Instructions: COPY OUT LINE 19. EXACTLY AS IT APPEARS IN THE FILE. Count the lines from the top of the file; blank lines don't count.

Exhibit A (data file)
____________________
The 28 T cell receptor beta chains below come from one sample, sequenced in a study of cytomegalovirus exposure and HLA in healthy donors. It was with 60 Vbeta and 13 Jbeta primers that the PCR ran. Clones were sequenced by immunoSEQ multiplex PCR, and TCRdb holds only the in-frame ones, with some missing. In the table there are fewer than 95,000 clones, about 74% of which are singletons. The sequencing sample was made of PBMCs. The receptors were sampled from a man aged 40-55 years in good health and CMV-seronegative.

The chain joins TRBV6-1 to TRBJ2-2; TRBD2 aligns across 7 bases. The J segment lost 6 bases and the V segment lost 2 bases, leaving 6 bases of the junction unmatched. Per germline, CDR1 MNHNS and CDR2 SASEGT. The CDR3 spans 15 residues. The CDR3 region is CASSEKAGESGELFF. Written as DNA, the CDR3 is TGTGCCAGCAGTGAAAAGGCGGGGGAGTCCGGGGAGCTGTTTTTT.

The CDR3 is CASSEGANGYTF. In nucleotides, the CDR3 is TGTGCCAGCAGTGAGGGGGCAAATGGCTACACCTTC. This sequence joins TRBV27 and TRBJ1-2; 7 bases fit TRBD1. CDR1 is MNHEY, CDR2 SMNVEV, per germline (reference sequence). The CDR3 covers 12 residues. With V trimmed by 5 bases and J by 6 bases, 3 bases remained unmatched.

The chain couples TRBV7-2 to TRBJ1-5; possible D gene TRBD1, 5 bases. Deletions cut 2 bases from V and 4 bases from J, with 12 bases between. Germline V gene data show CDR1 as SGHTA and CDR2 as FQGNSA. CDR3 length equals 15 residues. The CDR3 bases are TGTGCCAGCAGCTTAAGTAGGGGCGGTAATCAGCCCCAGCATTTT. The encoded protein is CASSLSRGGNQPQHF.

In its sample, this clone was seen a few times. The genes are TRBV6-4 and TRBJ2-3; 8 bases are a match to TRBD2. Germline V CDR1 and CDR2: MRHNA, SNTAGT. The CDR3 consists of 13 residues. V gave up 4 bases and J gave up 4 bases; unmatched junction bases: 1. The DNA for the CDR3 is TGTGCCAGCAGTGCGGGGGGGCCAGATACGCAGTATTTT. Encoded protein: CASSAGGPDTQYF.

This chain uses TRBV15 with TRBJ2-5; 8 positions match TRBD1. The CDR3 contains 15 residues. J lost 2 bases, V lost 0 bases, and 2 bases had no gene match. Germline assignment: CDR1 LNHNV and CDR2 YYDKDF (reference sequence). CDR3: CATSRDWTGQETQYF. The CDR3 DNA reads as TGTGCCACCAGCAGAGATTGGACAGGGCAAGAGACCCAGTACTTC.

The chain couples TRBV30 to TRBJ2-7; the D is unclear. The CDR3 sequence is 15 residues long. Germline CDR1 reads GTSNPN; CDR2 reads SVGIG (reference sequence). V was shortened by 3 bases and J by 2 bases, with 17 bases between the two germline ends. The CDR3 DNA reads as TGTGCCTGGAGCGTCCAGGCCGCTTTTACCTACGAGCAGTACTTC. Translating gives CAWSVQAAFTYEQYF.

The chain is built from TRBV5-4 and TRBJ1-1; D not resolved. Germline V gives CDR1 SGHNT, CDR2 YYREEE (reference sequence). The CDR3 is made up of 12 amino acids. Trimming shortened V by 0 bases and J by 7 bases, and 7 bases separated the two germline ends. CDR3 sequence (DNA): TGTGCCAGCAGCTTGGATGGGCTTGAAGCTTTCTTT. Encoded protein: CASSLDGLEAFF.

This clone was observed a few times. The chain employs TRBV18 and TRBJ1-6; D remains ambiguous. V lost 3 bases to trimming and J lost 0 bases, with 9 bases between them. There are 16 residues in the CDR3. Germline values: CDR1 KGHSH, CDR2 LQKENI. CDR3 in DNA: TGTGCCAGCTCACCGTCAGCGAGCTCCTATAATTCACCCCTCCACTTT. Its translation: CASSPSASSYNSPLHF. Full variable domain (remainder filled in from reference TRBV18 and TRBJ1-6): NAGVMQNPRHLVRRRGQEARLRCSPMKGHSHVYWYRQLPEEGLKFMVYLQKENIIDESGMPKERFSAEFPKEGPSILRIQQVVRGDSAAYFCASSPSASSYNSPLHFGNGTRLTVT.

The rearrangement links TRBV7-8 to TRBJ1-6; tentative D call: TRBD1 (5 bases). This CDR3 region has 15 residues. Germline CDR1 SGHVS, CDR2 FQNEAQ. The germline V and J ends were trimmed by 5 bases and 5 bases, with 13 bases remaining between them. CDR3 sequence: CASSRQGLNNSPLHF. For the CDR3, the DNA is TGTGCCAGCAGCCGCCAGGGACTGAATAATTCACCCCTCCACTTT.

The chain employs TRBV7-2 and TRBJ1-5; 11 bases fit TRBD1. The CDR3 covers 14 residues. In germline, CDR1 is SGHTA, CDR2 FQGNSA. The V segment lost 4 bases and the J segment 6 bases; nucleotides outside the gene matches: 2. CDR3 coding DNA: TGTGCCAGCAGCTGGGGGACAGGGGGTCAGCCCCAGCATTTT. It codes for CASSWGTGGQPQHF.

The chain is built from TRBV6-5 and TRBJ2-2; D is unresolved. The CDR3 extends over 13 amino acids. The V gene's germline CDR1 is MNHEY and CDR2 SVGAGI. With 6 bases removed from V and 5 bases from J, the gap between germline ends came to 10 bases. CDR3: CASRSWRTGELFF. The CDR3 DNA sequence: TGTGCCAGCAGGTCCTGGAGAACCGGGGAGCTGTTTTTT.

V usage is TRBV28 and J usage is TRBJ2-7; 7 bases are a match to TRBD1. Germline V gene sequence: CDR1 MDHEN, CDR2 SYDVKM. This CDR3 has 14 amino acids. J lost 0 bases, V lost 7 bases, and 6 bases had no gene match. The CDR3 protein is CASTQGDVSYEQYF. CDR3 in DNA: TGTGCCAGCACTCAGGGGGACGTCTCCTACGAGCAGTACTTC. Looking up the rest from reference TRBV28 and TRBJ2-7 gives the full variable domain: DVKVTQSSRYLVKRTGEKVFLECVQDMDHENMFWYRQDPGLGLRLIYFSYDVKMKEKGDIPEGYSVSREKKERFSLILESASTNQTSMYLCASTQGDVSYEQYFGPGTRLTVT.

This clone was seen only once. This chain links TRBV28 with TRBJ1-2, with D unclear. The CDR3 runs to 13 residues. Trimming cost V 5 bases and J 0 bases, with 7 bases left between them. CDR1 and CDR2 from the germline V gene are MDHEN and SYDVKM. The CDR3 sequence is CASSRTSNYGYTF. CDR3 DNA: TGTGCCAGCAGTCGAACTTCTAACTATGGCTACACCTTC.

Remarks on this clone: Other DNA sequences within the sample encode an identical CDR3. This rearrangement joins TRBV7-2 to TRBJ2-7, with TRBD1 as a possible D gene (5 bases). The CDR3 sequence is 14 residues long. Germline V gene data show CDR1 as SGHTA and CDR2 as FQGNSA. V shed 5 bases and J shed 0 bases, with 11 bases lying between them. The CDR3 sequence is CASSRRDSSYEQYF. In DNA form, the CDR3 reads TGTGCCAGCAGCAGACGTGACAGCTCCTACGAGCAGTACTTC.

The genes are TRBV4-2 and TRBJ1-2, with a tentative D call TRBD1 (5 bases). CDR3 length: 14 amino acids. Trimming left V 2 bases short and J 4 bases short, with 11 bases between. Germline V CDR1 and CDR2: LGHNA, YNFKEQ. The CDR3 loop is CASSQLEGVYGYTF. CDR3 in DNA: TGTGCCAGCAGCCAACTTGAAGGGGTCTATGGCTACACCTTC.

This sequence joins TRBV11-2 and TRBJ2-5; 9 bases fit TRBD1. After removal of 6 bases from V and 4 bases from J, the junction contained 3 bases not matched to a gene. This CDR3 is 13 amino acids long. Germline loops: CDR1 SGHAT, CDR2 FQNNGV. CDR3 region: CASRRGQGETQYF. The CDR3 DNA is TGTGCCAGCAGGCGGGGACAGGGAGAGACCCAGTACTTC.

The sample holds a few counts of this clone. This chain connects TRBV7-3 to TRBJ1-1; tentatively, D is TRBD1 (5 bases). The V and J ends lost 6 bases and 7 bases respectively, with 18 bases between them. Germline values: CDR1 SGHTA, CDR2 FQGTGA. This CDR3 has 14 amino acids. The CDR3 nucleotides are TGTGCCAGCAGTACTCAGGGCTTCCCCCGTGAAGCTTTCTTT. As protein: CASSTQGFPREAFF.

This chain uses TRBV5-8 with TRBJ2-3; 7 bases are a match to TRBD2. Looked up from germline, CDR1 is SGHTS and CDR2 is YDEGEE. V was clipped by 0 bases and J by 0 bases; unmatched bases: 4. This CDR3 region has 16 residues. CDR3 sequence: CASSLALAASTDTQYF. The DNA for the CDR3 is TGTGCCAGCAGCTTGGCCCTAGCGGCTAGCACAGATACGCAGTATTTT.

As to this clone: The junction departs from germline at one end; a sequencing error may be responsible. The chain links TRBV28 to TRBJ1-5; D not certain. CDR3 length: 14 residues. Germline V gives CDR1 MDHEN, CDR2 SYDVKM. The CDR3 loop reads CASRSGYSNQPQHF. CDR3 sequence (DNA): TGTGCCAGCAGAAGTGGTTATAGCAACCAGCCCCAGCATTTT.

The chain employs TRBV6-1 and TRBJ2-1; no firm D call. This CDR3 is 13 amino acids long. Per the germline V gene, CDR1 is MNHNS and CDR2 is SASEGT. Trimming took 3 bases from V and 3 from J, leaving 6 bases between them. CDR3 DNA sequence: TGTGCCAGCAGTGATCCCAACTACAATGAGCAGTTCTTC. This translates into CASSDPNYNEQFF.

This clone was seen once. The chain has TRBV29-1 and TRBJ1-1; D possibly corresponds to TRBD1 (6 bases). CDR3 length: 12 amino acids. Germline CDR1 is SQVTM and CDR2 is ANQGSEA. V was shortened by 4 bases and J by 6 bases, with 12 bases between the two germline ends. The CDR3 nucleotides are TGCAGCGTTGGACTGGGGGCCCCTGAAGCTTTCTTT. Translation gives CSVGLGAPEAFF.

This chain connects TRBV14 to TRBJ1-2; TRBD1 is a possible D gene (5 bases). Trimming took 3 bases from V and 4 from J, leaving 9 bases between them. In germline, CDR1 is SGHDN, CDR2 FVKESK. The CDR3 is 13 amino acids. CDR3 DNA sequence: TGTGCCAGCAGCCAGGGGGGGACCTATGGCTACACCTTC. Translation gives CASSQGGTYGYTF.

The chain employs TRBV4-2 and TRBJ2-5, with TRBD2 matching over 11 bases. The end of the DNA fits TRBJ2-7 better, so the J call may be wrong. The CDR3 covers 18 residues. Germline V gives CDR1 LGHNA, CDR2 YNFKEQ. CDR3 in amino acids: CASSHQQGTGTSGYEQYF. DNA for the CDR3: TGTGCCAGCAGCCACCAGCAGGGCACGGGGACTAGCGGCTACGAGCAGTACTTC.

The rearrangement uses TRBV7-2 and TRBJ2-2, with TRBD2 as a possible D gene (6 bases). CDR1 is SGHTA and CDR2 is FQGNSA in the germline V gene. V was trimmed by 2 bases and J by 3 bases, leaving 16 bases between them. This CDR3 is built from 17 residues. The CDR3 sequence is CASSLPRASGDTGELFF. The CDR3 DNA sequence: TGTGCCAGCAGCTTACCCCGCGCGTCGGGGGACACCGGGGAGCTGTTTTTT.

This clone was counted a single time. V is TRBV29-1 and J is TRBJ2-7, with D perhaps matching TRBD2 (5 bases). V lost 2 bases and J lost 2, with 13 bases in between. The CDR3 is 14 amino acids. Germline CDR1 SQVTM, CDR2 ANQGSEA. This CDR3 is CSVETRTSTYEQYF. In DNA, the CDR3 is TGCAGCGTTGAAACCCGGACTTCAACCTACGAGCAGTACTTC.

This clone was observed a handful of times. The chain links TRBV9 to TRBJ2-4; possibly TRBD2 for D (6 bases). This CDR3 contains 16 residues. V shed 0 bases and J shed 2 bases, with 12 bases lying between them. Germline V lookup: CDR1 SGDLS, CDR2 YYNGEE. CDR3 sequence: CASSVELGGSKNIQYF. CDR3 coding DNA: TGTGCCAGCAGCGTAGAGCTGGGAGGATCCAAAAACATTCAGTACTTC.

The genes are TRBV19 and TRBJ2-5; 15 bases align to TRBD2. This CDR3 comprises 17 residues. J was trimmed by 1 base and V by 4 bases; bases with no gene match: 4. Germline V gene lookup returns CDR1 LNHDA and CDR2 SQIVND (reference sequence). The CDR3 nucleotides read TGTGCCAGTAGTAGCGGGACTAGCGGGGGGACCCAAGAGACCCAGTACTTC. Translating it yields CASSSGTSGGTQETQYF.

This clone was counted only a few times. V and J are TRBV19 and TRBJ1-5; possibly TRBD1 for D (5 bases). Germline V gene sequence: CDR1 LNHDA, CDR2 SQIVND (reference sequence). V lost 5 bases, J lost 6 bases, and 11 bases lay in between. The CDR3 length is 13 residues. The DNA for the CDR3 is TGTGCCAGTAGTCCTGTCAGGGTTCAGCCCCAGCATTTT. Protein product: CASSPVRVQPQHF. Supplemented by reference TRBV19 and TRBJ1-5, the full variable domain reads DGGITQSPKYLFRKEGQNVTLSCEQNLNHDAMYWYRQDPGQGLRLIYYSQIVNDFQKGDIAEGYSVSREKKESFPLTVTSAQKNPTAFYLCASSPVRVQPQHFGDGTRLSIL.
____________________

This chain uses TRBV5-8 with TRBJ2-3; 7 bases are a match to TRBD2. Looked up from germline, CDR1 is SGHTS and CDR2 is YDEGEE. V was clipped by 0 bases and J by 0 bases; unmatched bases: 4. This CDR3 region has 16 residues. CDR3 sequence: CASSLALAASTDTQYF. The DNA for the CDR3 is TGTGCCAGCAGCTTGGCCCTAGCGGCTAGCACAGATACGCAGTATTTT.